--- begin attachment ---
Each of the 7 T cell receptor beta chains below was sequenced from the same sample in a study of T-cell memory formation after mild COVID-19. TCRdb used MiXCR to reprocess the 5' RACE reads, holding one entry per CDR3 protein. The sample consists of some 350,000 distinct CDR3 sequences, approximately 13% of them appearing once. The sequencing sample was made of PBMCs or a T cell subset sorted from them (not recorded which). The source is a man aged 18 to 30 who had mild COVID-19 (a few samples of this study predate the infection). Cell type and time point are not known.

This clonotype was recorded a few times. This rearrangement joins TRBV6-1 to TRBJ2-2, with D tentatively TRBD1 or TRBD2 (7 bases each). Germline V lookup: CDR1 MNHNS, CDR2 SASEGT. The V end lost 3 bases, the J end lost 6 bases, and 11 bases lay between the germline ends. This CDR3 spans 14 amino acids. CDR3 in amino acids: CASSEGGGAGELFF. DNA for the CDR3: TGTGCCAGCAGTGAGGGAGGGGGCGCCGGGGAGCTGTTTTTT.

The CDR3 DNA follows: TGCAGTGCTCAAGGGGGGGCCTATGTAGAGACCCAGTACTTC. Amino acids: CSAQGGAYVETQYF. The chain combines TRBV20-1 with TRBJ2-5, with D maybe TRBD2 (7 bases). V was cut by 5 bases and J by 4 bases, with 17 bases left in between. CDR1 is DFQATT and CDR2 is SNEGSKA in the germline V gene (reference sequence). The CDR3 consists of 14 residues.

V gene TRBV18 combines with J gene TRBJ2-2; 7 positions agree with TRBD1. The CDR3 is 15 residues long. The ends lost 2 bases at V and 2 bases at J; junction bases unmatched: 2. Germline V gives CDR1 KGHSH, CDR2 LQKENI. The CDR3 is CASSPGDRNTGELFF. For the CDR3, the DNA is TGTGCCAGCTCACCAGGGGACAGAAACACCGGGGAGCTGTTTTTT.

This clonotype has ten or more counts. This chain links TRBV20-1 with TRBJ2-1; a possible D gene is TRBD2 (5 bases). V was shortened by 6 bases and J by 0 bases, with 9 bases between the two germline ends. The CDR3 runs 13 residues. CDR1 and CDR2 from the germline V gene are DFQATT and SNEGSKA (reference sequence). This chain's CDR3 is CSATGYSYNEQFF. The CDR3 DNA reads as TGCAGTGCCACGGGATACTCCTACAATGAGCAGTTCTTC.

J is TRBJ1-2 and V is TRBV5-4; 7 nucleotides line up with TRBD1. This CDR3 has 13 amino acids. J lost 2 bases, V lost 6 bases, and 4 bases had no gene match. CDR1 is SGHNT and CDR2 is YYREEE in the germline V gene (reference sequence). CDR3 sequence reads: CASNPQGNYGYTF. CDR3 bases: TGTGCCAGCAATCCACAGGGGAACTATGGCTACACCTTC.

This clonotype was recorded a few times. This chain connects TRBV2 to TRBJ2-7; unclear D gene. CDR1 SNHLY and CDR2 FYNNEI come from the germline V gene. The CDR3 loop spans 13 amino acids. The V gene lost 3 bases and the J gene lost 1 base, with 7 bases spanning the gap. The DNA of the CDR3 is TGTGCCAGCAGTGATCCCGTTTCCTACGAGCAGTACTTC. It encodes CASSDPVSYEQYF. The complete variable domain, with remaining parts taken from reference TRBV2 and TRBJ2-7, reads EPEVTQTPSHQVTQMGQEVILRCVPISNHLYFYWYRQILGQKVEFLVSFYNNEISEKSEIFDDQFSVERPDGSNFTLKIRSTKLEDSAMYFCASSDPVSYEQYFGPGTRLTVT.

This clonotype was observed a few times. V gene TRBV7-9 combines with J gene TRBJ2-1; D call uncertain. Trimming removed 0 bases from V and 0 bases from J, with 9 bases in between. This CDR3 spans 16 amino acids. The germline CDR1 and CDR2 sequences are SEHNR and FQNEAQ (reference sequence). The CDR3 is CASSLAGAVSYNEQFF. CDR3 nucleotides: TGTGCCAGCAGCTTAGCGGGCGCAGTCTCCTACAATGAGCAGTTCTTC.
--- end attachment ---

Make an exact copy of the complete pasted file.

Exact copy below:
Each of the 7 T cell receptor beta chains below was sequenced from the same sample in a study of T-cell memory formation after mild COVID-19. TCRdb used MiXCR to reprocess the 5' RACE reads, holding one entry per CDR3 protein. The sample consists of some 350,000 distinct CDR3 sequences, approximately 13% of them appearing once. The sequencing sample was made of PBMCs or a T cell subset sorted from them (not recorded which). The source is a man aged 18 to 30 who had mild COVID-19 (a few samples of this study predate the infection). Cell type and time point are not known.

This clonotype was recorded a few times. This rearrangement joins TRBV6-1 to TRBJ2-2, with D tentatively TRBD1 or TRBD2 (7 bases each). Germline V lookup: CDR1 MNHNS, CDR2 SASEGT. The V end lost 3 bases, the J end lost 6 bases, and 11 bases lay between the germline ends. This CDR3 spans 14 amino acids. CDR3 in amino acids: CASSEGGGAGELFF. DNA for the CDR3: TGTGCCAGCAGTGAGGGAGGGGGCGCCGGGGAGCTGTTTTTT.

The CDR3 DNA follows: TGCAGTGCTCAAGGGGGGGCCTATGTAGAGACCCAGTACTTC. Amino acids: CSAQGGAYVETQYF. The chain combines TRBV20-1 with TRBJ2-5, with D maybe TRBD2 (7 bases). V was cut by 5 bases and J by 4 bases, with 17 bases left in between. CDR1 is DFQATT and CDR2 is SNEGSKA in the germline V gene (reference sequence). The CDR3 consists of 14 residues.

V gene TRBV18 combines with J gene TRBJ2-2; 7 positions agree with TRBD1. The CDR3 is 15 residues long. The ends lost 2 bases at V and 2 bases at J; junction bases unmatched: 2. Germline V gives CDR1 KGHSH, CDR2 LQKENI. The CDR3 is CASSPGDRNTGELFF. For the CDR3, the DNA is TGTGCCAGCTCACCAGGGGACAGAAACACCGGGGAGCTGTTTTTT.

This clonotype has ten or more counts. This chain links TRBV20-1 with TRBJ2-1; a possible D gene is TRBD2 (5 bases). V was shortened by 6 bases and J by 0 bases, with 9 bases between the two germline ends. The CDR3 runs 13 residues. CDR1 and CDR2 from the germline V gene are DFQATT and SNEGSKA (reference sequence). This chain's CDR3 is CSATGYSYNEQFF. The CDR3 DNA reads as TGCAGTGCCACGGGATACTCCTACAATGAGCAGTTCTTC.

J is TRBJ1-2 and V is TRBV5-4; 7 nucleotides line up with TRBD1. This CDR3 has 13 amino acids. J lost 2 bases, V lost 6 bases, and 4 bases had no gene match. CDR1 is SGHNT and CDR2 is YYREEE in the germline V gene (reference sequence). CDR3 sequence reads: CASNPQGNYGYTF. CDR3 bases: TGTGCCAGCAATCCACAGGGGAACTATGGCTACACCTTC.

This clonotype was recorded a few times. This chain connects TRBV2 to TRBJ2-7; unclear D gene. CDR1 SNHLY and CDR2 FYNNEI come from the germline V gene. The CDR3 loop spans 13 amino acids. The V gene lost 3 bases and the J gene lost 1 base, with 7 bases spanning the gap. The DNA of the CDR3 is TGTGCCAGCAGTGATCCCGTTTCCTACGAGCAGTACTTC. It encodes CASSDPVSYEQYF. The complete variable domain, with remaining parts taken from reference TRBV2 and TRBJ2-7, reads EPEVTQTPSHQVTQMGQEVILRCVPISNHLYFYWYRQILGQKVEFLVSFYNNEISEKSEIFDDQFSVERPDGSNFTLKIRSTKLEDSAMYFCASSDPVSYEQYFGPGTRLTVT.

This clonotype was observed a few times. V gene TRBV7-9 combines with J gene TRBJ2-1; D call uncertain. Trimming removed 0 bases from V and 0 bases from J, with 9 bases in between. This CDR3 spans 16 amino acids. The germline CDR1 and CDR2 sequences are SEHNR and FQNEAQ (reference sequence). The CDR3 is CASSLAGAVSYNEQFF. CDR3 nucleotides: TGTGCCAGCAGCTTAGCGGGCGCAGTCTCCTACAATGAGCAGTTCTTC.